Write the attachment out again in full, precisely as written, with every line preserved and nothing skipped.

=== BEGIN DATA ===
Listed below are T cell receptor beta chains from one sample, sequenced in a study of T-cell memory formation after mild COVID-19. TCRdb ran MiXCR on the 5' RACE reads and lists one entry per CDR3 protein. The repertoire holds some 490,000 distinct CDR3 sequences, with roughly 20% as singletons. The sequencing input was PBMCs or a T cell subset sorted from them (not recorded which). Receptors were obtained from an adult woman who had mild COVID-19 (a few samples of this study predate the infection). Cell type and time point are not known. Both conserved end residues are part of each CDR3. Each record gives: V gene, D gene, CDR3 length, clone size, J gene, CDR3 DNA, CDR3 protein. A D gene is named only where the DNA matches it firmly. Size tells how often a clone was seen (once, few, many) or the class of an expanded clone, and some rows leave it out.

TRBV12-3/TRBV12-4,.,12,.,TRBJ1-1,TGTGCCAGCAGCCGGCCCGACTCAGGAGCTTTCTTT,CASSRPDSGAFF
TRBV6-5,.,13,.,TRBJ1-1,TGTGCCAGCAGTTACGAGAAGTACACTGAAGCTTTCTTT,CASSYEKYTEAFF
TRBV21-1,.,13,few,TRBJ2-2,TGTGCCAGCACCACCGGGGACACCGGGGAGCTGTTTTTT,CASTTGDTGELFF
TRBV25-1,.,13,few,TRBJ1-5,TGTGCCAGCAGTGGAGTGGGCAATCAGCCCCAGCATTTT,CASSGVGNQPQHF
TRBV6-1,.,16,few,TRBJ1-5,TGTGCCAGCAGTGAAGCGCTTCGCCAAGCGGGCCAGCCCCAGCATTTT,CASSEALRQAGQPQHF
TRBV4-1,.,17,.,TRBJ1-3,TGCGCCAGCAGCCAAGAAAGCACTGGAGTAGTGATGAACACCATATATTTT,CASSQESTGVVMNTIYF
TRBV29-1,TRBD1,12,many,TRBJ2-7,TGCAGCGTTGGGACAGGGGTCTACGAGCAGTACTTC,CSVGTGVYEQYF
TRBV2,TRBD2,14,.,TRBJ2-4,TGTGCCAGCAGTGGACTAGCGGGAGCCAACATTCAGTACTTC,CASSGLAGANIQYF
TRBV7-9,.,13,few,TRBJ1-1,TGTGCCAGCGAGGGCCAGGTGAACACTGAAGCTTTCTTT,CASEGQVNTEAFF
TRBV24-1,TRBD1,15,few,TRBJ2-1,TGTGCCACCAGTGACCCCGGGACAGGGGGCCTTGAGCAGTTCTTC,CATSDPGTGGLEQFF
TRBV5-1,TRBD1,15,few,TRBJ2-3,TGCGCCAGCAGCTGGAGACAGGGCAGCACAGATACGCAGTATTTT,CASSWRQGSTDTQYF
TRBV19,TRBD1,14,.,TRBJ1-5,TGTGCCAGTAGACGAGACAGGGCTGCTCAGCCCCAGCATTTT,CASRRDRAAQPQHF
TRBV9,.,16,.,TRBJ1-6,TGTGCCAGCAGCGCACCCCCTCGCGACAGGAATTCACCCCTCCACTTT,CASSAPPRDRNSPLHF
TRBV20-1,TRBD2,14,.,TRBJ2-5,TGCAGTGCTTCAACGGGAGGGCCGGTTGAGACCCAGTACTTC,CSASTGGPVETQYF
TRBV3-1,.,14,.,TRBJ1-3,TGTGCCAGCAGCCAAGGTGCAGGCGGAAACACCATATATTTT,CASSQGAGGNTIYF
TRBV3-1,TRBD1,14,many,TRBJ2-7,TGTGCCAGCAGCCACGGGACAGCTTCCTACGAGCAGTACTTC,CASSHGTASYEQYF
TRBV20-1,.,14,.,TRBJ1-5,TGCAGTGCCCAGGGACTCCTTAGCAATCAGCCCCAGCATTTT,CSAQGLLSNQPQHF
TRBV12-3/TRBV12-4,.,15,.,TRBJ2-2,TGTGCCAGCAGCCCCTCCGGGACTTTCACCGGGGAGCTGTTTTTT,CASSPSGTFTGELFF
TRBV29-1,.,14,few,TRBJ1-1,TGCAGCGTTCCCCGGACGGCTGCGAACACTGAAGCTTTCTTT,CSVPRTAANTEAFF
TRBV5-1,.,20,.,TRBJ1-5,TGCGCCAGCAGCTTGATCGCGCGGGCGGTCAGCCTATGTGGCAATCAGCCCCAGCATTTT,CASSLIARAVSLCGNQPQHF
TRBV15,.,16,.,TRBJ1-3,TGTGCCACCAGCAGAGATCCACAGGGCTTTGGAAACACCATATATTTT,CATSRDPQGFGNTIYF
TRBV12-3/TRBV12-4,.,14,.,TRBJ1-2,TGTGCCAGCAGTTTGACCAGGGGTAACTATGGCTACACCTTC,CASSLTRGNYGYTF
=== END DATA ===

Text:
Listed below are T cell receptor beta chains from one sample, sequenced in a study of T-cell memory formation after mild COVID-19. TCRdb ran MiXCR on the 5' RACE reads and lists one entry per CDR3 protein. The repertoire holds some 490,000 distinct CDR3 sequences, with roughly 20% as singletons. The sequencing input was PBMCs or a T cell subset sorted from them (not recorded which). Receptors were obtained from an adult woman who had mild COVID-19 (a few samples of this study predate the infection). Cell type and time point are not known. Both conserved end residues are part of each CDR3. Each record gives: V gene, D gene, CDR3 length, clone size, J gene, CDR3 DNA, CDR3 protein. A D gene is named only where the DNA matches it firmly. Size tells how often a clone was seen (once, few, many) or the class of an expanded clone, and some rows leave it out.

TRBV12-3/TRBV12-4,.,12,.,TRBJ1-1,TGTGCCAGCAGCCGGCCCGACTCAGGAGCTTTCTTT,CASSRPDSGAFF
TRBV6-5,.,13,.,TRBJ1-1,TGTGCCAGCAGTTACGAGAAGTACACTGAAGCTTTCTTT,CASSYEKYTEAFF
TRBV21-1,.,13,few,TRBJ2-2,TGTGCCAGCACCACCGGGGACACCGGGGAGCTGTTTTTT,CASTTGDTGELFF
TRBV25-1,.,13,few,TRBJ1-5,TGTGCCAGCAGTGGAGTGGGCAATCAGCCCCAGCATTTT,CASSGVGNQPQHF
TRBV6-1,.,16,few,TRBJ1-5,TGTGCCAGCAGTGAAGCGCTTCGCCAAGCGGGCCAGCCCCAGCATTTT,CASSEALRQAGQPQHF
TRBV4-1,.,17,.,TRBJ1-3,TGCGCCAGCAGCCAAGAAAGCACTGGAGTAGTGATGAACACCATATATTTT,CASSQESTGVVMNTIYF
TRBV29-1,TRBD1,12,many,TRBJ2-7,TGCAGCGTTGGGACAGGGGTCTACGAGCAGTACTTC,CSVGTGVYEQYF
TRBV2,TRBD2,14,.,TRBJ2-4,TGTGCCAGCAGTGGACTAGCGGGAGCCAACATTCAGTACTTC,CASSGLAGANIQYF
TRBV7-9,.,13,few,TRBJ1-1,TGTGCCAGCGAGGGCCAGGTGAACACTGAAGCTTTCTTT,CASEGQVNTEAFF
TRBV24-1,TRBD1,15,few,TRBJ2-1,TGTGCCACCAGTGACCCCGGGACAGGGGGCCTTGAGCAGTTCTTC,CATSDPGTGGLEQFF
TRBV5-1,TRBD1,15,few,TRBJ2-3,TGCGCCAGCAGCTGGAGACAGGGCAGCACAGATACGCAGTATTTT,CASSWRQGSTDTQYF
TRBV19,TRBD1,14,.,TRBJ1-5,TGTGCCAGTAGACGAGACAGGGCTGCTCAGCCCCAGCATTTT,CASRRDRAAQPQHF
TRBV9,.,16,.,TRBJ1-6,TGTGCCAGCAGCGCACCCCCTCGCGACAGGAATTCACCCCTCCACTTT,CASSAPPRDRNSPLHF
TRBV20-1,TRBD2,14,.,TRBJ2-5,TGCAGTGCTTCAACGGGAGGGCCGGTTGAGACCCAGTACTTC,CSASTGGPVETQYF
TRBV3-1,.,14,.,TRBJ1-3,TGTGCCAGCAGCCAAGGTGCAGGCGGAAACACCATATATTTT,CASSQGAGGNTIYF
TRBV3-1,TRBD1,14,many,TRBJ2-7,TGTGCCAGCAGCCACGGGACAGCTTCCTACGAGCAGTACTTC,CASSHGTASYEQYF
TRBV20-1,.,14,.,TRBJ1-5,TGCAGTGCCCAGGGACTCCTTAGCAATCAGCCCCAGCATTTT,CSAQGLLSNQPQHF
TRBV12-3/TRBV12-4,.,15,.,TRBJ2-2,TGTGCCAGCAGCCCCTCCGGGACTTTCACCGGGGAGCTGTTTTTT,CASSPSGTFTGELFF
TRBV29-1,.,14,few,TRBJ1-1,TGCAGCGTTCCCCGGACGGCTGCGAACACTGAAGCTTTCTTT,CSVPRTAANTEAFF
TRBV5-1,.,20,.,TRBJ1-5,TGCGCCAGCAGCTTGATCGCGCGGGCGGTCAGCCTATGTGGCAATCAGCCCCAGCATTTT,CASSLIARAVSLCGNQPQHF
TRBV15,.,16,.,TRBJ1-3,TGTGCCACCAGCAGAGATCCACAGGGCTTTGGAAACACCATATATTTT,CATSRDPQGFGNTIYF
TRBV12-3/TRBV12-4,.,14,.,TRBJ1-2,TGTGCCAGCAGTTTGACCAGGGGTAACTATGGCTACACCTTC,CASSLTRGNYGYTF